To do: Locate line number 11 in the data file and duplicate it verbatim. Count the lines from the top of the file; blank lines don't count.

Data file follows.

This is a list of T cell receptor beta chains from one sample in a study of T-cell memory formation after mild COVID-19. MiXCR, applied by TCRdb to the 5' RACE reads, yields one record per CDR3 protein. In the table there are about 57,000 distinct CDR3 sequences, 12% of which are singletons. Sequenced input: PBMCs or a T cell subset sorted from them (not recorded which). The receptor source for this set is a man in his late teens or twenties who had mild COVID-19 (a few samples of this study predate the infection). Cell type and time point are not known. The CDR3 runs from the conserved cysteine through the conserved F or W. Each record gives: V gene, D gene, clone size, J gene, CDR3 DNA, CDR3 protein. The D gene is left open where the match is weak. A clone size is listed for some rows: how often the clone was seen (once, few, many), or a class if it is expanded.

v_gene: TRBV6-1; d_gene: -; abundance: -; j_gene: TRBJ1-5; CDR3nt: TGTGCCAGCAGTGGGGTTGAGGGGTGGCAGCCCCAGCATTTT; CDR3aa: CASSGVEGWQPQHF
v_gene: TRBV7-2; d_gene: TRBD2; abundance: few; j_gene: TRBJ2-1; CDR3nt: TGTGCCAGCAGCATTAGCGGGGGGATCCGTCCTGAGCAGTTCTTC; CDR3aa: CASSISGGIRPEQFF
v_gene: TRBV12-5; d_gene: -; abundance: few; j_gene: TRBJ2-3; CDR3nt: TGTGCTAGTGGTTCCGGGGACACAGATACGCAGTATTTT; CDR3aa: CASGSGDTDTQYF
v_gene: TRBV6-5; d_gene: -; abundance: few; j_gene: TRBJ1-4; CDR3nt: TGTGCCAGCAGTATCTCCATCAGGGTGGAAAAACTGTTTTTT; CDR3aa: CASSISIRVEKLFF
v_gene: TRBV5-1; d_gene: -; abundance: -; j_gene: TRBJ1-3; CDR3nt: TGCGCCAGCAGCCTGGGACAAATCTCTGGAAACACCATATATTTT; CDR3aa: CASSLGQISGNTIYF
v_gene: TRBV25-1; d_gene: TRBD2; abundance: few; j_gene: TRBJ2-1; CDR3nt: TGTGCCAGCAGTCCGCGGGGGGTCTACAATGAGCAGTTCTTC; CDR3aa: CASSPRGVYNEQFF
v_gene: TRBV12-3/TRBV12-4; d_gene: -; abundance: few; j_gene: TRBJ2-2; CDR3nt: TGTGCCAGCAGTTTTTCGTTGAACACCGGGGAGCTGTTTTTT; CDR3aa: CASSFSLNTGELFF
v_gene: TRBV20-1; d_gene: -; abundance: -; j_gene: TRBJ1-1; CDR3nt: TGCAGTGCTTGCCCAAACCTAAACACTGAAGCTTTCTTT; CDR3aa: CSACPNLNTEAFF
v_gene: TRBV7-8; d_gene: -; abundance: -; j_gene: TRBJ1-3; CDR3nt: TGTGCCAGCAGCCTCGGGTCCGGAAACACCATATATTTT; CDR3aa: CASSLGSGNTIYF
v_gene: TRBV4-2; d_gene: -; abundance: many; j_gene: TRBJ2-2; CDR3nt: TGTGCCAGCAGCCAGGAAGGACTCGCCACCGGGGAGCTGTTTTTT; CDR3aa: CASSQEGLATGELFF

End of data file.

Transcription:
v_gene: TRBV4-2; d_gene: -; abundance: many; j_gene: TRBJ2-2; CDR3nt: TGTGCCAGCAGCCAGGAAGGACTCGCCACCGGGGAGCTGTTTTTT; CDR3aa: CASSQEGLATGELFF